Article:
Illinois Schools Put Money Where Its Needed Most

Illinois Schools Put Money Where Its Needed Most



Public school student populations are by nature diverse. Any child from any family can attend a​ public school at​ no charge. the​ whole point of​ public education is​ to​ give children access to​ the​ education they need in​ order to​ be successful in​ society. Education is​ no longer a​ privilege of​ the​ wealthy. This does not mean,​ however,​ that every single school performs at​ the​ same level,​ nor that they all have access to​ the​ same resources. Unfortunately,​ while it​ is​ a​ public system,​ there are schools out there that have swimming pools and airplane pilot programs at​ the​ same time that there are schools which have a​ high teacher turn-around and outdated,​ if​ any,​ textbooks.

There are many states throughout the​ country which reward schools that are doing well; cash bonuses are one of​ the​ most popular types of​ recognition that excellent schools receive. These schools do indeed deserve recognition,​ and all schools can use a​ bit of​ extra money. the​ problem lies in​ the​ fact that schools that are failing are getting no extra financial help to​ turn their problems around. Perhaps the​ school is​ in​ a​ poor neighborhood,​ where there aren’t a​ lot of​ homeowners – homeowners mean more property taxes,​ which are traditionally used to​ fund the​ public school system. Maybe the​ school has a​ low or​ declining enrollment. Budgets are decided based upon how many students attend the​ school; if​ the​ student population is​ low,​ the​ school is​ not going to​ have the​ money it​ needs to​ function and improve.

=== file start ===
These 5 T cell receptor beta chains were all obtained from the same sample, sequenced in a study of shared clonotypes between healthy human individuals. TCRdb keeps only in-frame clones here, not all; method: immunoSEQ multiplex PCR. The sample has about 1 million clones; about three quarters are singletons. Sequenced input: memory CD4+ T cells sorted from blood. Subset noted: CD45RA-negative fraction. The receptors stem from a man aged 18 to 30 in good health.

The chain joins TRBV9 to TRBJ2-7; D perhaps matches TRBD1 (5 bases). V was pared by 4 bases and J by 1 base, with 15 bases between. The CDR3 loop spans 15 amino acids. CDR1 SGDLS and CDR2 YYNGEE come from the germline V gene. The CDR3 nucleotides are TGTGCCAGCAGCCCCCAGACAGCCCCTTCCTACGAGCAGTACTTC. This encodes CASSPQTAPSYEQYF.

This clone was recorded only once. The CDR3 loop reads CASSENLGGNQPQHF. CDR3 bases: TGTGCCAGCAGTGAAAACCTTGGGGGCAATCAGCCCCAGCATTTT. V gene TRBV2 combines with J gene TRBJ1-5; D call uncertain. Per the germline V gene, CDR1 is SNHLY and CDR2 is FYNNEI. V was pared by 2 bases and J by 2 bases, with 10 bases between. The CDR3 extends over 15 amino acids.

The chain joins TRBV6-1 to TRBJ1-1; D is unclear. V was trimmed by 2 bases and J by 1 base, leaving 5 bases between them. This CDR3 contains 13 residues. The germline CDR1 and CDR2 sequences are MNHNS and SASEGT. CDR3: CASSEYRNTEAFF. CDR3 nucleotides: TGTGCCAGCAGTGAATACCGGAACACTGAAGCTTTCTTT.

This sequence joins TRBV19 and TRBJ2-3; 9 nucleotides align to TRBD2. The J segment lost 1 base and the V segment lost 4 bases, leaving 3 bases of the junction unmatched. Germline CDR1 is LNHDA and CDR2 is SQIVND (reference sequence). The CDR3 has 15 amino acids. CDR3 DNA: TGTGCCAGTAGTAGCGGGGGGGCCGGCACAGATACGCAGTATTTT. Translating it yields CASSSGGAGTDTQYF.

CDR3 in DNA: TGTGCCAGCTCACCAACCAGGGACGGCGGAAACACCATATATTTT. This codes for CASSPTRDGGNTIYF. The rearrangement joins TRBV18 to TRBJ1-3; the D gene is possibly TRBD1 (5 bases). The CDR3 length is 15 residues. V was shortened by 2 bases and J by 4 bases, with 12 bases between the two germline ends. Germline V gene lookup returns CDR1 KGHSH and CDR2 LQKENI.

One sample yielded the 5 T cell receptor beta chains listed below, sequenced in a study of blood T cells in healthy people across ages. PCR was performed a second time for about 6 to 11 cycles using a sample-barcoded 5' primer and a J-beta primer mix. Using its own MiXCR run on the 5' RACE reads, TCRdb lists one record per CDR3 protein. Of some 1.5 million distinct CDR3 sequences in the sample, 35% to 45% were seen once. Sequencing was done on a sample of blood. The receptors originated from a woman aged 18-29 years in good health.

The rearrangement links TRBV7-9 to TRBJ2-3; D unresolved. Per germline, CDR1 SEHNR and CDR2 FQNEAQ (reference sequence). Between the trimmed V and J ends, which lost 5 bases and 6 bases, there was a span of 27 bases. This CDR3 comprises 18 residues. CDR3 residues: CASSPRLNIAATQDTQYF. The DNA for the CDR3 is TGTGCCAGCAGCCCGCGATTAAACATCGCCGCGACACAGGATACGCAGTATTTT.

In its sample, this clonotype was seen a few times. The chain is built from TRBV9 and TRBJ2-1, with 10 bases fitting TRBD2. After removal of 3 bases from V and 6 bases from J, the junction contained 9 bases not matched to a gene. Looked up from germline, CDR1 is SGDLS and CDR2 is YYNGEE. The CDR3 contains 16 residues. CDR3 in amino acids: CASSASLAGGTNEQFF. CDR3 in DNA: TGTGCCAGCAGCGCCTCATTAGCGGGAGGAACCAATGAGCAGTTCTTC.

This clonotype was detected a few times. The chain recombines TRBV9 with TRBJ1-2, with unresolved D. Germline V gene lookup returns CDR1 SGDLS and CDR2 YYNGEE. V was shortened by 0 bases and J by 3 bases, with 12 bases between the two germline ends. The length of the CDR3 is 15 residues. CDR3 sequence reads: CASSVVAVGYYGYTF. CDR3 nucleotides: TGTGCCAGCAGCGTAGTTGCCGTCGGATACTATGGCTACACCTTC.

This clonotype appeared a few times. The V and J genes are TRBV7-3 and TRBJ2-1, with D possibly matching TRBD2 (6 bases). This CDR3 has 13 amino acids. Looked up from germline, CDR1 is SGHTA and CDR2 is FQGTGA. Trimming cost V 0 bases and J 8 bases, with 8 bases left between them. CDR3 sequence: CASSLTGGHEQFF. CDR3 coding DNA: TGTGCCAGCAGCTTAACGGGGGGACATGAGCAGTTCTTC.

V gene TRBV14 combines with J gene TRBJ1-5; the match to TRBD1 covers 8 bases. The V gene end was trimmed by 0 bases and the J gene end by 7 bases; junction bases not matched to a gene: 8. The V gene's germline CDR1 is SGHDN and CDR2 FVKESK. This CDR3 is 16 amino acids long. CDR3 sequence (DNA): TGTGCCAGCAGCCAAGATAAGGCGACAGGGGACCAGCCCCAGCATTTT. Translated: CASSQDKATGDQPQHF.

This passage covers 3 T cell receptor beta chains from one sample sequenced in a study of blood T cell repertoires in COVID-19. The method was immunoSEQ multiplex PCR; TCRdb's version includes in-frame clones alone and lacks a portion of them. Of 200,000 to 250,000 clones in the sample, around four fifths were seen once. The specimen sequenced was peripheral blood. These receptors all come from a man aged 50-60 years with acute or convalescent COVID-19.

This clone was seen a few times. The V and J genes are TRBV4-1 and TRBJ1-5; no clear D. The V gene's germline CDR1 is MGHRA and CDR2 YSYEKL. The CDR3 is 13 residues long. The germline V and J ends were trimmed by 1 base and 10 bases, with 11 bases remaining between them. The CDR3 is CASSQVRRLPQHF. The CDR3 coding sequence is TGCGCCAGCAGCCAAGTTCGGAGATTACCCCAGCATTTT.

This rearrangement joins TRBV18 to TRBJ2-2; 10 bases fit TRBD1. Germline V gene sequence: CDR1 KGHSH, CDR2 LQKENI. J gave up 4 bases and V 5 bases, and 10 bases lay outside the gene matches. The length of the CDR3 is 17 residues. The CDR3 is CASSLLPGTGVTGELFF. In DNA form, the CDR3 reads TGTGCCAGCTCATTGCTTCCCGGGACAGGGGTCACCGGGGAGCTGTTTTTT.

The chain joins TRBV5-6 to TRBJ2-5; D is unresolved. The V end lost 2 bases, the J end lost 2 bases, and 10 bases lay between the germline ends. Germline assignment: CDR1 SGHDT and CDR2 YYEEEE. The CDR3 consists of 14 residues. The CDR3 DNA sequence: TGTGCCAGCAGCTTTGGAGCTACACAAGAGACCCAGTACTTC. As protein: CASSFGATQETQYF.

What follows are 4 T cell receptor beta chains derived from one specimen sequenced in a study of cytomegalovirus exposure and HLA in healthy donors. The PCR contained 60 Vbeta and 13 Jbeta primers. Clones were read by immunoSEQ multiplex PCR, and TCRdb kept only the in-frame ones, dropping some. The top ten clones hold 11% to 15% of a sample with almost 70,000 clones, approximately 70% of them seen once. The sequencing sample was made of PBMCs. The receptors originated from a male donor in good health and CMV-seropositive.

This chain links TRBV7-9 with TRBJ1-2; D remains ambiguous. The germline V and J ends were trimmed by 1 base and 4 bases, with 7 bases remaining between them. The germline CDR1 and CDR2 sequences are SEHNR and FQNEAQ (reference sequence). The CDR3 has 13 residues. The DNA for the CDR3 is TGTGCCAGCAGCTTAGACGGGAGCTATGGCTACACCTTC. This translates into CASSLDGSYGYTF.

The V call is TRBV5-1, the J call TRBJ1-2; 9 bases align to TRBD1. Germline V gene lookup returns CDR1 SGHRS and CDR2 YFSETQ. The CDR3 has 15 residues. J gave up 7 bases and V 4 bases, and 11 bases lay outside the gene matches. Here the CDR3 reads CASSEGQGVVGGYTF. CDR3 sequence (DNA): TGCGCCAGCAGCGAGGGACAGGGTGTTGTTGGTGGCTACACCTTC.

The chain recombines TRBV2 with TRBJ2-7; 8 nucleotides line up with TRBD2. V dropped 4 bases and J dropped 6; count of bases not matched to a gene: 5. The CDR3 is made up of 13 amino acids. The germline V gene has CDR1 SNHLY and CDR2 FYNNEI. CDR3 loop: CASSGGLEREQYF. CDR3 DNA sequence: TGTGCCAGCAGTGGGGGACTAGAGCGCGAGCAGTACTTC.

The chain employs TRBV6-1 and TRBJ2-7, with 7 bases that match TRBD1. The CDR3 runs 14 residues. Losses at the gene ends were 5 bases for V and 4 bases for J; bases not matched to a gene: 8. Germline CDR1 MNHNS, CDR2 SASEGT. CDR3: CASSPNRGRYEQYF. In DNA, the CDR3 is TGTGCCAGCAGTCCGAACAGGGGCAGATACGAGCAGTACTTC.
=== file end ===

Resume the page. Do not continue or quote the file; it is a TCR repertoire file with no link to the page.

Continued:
Illinois School District leaders are working hard to​ reverse this trend in​ their schools that are low-performing. as​ a​ matter of​ fact,​ the​ Illinois Schools State Board of​ Education recently awarded $13 million for after school tutoring and mentoring programs for 35 Illinois Schools as​ well as​ some community organizations around Illinois Schools. the​ grants will primarily serve students from low-income families that attend under-performing Illinois Schools. For the​ most part,​ the​ Illinois Schools students who attend schools that have at​ least 40% of​ its families living at​ a​ low socioeconomic level are the​ ones who will be served through this program.

These new learning centers at​ the​ 35 Illinois Schools will provide many opportunities to​ Illinois Schools students and their families to​ acquire new skills. They can also help them to​ discover new abilities after the​ school day has ended. Academic assistance from after-school tutors must focus on​ reading and mathematics skills that the​ students are already working on​ at​ the​ Illinois Schools they attend...

In addition,​ this new Illinois Schools program can provide youth development activities,​ drug and violence prevention programs,​ technology education programs,​ art,​ music and recreation programs,​ counseling and character education to​ enhance the​ academic component of​ the​ program. the​ different types of​ Illinois Schools programs beyond tutoring and mentoring that are offered depend on​ the​ location of​ the​ Illinois Schools. Parental involvement activities and extended Illinois Schools library hours are other possible activities.

As is​ evident from the​ above discussion,​ it​ is​ easy to​ see that Illinois Schools are working hard to​ help its low-performing schools improve.




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